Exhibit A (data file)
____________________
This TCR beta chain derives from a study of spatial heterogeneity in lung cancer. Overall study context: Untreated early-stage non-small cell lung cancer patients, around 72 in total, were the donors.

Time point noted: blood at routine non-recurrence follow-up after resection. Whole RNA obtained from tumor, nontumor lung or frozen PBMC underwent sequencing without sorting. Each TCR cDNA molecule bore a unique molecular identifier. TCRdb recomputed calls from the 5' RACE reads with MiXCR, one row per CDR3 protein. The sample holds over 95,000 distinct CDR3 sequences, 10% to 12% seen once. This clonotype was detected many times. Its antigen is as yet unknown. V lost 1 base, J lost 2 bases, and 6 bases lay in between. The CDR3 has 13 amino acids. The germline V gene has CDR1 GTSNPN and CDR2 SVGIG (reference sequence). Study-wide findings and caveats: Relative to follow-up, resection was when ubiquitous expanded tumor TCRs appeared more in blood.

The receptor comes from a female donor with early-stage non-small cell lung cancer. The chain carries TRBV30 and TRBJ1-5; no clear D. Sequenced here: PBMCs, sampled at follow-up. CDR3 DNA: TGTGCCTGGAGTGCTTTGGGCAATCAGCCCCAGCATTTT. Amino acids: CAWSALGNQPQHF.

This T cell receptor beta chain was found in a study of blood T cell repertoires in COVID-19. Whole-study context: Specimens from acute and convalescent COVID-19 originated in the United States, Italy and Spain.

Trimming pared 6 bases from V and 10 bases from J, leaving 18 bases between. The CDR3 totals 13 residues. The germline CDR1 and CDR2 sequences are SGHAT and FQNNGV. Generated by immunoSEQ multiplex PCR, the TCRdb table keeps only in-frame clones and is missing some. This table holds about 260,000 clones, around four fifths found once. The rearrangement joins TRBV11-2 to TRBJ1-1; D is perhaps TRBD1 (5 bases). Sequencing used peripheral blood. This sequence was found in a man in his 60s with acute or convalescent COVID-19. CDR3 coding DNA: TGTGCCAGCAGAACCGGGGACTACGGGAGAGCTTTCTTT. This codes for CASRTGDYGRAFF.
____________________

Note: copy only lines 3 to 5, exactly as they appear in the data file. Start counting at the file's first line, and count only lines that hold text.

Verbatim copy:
The receptor comes from a female donor with early-stage non-small cell lung cancer. The chain carries TRBV30 and TRBJ1-5; no clear D. Sequenced here: PBMCs, sampled at follow-up. CDR3 DNA: TGTGCCTGGAGTGCTTTGGGCAATCAGCCCCAGCATTTT. Amino acids: CAWSALGNQPQHF.

This T cell receptor beta chain was found in a study of blood T cell repertoires in COVID-19. Whole-study context: Specimens from acute and convalescent COVID-19 originated in the United States, Italy and Spain.

Trimming pared 6 bases from V and 10 bases from J, leaving 18 bases between. The CDR3 totals 13 residues. The germline CDR1 and CDR2 sequences are SGHAT and FQNNGV. Generated by immunoSEQ multiplex PCR, the TCRdb table keeps only in-frame clones and is missing some. This table holds about 260,000 clones, around four fifths found once. The rearrangement joins TRBV11-2 to TRBJ1-1; D is perhaps TRBD1 (5 bases). Sequencing used peripheral blood. This sequence was found in a man in his 60s with acute or convalescent COVID-19. CDR3 coding DNA: TGTGCCAGCAGAACCGGGGACTACGGGAGAGCTTTCTTT. This codes for CASRTGDYGRAFF.